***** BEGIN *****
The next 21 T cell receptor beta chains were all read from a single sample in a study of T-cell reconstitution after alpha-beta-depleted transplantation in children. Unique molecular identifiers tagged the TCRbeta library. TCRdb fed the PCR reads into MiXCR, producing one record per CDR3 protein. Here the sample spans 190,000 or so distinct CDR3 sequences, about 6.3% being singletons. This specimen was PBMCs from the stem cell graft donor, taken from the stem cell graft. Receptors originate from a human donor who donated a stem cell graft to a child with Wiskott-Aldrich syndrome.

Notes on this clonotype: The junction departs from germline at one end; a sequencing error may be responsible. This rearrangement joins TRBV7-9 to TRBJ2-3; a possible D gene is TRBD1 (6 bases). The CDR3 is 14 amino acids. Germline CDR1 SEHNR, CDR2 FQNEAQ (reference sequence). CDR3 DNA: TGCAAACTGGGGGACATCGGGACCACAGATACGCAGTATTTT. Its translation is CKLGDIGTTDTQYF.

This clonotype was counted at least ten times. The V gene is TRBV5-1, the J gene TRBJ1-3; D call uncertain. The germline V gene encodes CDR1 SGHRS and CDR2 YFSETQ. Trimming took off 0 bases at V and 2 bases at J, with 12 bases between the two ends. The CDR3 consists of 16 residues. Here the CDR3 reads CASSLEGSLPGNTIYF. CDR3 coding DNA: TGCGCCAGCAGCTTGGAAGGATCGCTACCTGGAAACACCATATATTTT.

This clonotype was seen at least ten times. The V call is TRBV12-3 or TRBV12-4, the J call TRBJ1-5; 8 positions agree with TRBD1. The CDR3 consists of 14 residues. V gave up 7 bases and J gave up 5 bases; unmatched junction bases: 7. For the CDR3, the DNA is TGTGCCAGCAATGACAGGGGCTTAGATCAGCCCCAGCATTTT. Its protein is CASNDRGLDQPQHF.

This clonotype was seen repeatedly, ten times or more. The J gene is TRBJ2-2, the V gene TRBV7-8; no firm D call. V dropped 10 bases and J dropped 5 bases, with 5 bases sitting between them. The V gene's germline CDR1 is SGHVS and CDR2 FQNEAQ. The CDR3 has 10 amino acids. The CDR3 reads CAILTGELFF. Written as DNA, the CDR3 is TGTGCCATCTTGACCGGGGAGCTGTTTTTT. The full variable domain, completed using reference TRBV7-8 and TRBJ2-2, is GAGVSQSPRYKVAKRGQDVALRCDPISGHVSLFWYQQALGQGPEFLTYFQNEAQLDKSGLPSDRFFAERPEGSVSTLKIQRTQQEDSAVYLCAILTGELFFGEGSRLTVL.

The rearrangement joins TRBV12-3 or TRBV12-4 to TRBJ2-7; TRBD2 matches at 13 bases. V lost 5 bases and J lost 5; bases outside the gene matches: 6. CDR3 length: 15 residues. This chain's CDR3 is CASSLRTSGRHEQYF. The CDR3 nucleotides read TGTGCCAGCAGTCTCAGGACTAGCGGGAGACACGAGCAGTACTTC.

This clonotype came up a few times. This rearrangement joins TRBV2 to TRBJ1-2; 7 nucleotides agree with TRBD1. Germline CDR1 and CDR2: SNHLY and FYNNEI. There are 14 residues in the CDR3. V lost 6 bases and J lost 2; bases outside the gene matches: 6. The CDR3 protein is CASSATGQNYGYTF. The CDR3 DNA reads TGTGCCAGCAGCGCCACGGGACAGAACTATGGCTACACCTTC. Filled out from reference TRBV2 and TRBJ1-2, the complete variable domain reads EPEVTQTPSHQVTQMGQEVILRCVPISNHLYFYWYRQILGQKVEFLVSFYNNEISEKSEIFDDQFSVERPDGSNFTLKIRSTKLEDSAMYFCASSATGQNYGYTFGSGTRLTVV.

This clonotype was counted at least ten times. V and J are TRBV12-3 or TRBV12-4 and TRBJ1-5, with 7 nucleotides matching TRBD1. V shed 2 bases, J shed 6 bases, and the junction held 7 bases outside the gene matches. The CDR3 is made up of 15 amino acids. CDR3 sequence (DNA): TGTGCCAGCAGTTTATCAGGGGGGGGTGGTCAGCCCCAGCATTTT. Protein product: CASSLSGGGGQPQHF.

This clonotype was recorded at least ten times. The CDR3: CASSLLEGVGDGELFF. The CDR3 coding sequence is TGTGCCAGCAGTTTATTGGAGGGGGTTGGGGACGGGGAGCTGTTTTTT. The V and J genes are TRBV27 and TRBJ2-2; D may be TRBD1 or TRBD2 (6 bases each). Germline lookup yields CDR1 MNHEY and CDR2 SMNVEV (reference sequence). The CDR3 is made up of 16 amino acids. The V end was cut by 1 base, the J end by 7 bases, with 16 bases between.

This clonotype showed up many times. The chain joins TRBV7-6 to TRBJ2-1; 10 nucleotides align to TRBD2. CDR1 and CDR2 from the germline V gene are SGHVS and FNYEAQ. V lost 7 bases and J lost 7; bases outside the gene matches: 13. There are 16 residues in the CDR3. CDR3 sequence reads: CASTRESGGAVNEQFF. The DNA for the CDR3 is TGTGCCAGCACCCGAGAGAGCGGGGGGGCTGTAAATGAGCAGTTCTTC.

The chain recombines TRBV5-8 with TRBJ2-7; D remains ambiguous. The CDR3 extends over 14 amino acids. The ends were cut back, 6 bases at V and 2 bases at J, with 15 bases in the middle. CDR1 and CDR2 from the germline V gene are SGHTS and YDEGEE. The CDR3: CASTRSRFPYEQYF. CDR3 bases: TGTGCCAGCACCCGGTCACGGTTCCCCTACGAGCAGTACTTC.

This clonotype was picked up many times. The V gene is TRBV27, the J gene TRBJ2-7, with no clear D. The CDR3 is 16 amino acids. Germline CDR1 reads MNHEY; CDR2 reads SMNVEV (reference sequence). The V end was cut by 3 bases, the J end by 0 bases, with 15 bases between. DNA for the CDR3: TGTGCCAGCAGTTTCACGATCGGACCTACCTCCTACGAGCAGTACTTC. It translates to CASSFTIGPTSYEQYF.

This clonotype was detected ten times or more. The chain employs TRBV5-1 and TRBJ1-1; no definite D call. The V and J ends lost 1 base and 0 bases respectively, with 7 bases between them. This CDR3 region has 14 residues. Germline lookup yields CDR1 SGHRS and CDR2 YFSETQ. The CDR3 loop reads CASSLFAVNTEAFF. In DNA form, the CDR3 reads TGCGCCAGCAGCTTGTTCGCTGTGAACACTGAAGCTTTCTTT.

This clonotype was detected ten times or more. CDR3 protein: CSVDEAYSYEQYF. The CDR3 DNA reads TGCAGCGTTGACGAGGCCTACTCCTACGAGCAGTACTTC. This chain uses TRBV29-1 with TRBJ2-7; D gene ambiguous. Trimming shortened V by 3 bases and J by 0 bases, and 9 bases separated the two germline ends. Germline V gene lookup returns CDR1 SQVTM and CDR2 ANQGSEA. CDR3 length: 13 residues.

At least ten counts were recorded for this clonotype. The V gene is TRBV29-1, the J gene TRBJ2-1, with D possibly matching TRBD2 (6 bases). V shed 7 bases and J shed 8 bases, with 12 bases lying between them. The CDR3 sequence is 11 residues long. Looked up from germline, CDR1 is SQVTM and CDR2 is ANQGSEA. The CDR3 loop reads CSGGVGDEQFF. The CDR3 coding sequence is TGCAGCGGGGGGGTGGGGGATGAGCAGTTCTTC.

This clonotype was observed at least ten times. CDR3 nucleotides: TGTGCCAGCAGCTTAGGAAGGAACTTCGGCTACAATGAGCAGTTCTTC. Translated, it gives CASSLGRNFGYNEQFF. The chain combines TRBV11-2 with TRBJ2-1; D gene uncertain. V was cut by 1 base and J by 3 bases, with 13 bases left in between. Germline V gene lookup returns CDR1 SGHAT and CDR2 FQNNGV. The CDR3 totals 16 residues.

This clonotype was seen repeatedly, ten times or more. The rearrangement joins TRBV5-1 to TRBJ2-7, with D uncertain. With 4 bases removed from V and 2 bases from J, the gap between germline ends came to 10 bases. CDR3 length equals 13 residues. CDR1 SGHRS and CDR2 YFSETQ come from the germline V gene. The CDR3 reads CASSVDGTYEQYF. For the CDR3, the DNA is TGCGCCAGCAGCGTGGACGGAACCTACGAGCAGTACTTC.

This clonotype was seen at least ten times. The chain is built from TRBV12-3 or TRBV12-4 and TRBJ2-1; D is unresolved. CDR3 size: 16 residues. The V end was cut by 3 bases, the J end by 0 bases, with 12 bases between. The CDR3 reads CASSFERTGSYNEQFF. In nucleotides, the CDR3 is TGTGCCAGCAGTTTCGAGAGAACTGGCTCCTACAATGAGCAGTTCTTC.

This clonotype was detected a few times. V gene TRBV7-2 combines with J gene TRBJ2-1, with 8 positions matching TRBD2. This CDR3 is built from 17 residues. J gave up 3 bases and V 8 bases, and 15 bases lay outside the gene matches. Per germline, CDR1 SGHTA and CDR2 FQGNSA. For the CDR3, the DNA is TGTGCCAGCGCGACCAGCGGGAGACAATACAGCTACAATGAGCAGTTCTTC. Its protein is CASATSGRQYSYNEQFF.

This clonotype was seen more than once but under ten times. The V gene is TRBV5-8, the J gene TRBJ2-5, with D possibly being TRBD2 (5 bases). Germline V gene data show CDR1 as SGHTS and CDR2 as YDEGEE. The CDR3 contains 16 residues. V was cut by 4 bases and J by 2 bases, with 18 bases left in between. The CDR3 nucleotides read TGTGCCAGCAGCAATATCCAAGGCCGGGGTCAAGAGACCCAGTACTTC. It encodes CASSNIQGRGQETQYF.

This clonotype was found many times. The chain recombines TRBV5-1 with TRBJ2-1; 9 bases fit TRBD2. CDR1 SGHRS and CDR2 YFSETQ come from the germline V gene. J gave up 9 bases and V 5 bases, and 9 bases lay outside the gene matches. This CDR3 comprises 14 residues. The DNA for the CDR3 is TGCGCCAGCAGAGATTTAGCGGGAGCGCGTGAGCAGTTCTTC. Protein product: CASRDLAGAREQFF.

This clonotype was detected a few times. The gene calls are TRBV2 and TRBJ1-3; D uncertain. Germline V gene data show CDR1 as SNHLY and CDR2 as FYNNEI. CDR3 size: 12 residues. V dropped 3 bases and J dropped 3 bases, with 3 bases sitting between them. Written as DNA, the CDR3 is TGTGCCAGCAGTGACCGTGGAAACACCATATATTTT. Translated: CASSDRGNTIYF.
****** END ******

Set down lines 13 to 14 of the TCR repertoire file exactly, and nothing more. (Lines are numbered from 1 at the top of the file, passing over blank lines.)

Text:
This clonotype was detected ten times or more. The chain employs TRBV5-1 and TRBJ1-1; no definite D call. The V and J ends lost 1 base and 0 bases respectively, with 7 bases between them. This CDR3 region has 14 residues. Germline lookup yields CDR1 SGHRS and CDR2 YFSETQ. The CDR3 loop reads CASSLFAVNTEAFF. In DNA form, the CDR3 reads TGCGCCAGCAGCTTGTTCGCTGTGAACACTGAAGCTTTCTTT.

This clonotype was detected ten times or more. CDR3 protein: CSVDEAYSYEQYF. The CDR3 DNA reads TGCAGCGTTGACGAGGCCTACTCCTACGAGCAGTACTTC. This chain uses TRBV29-1 with TRBJ2-7; D gene ambiguous. Trimming shortened V by 3 bases and J by 0 bases, and 9 bases separated the two germline ends. Germline V gene lookup returns CDR1 SQVTM and CDR2 ANQGSEA. CDR3 length: 13 residues.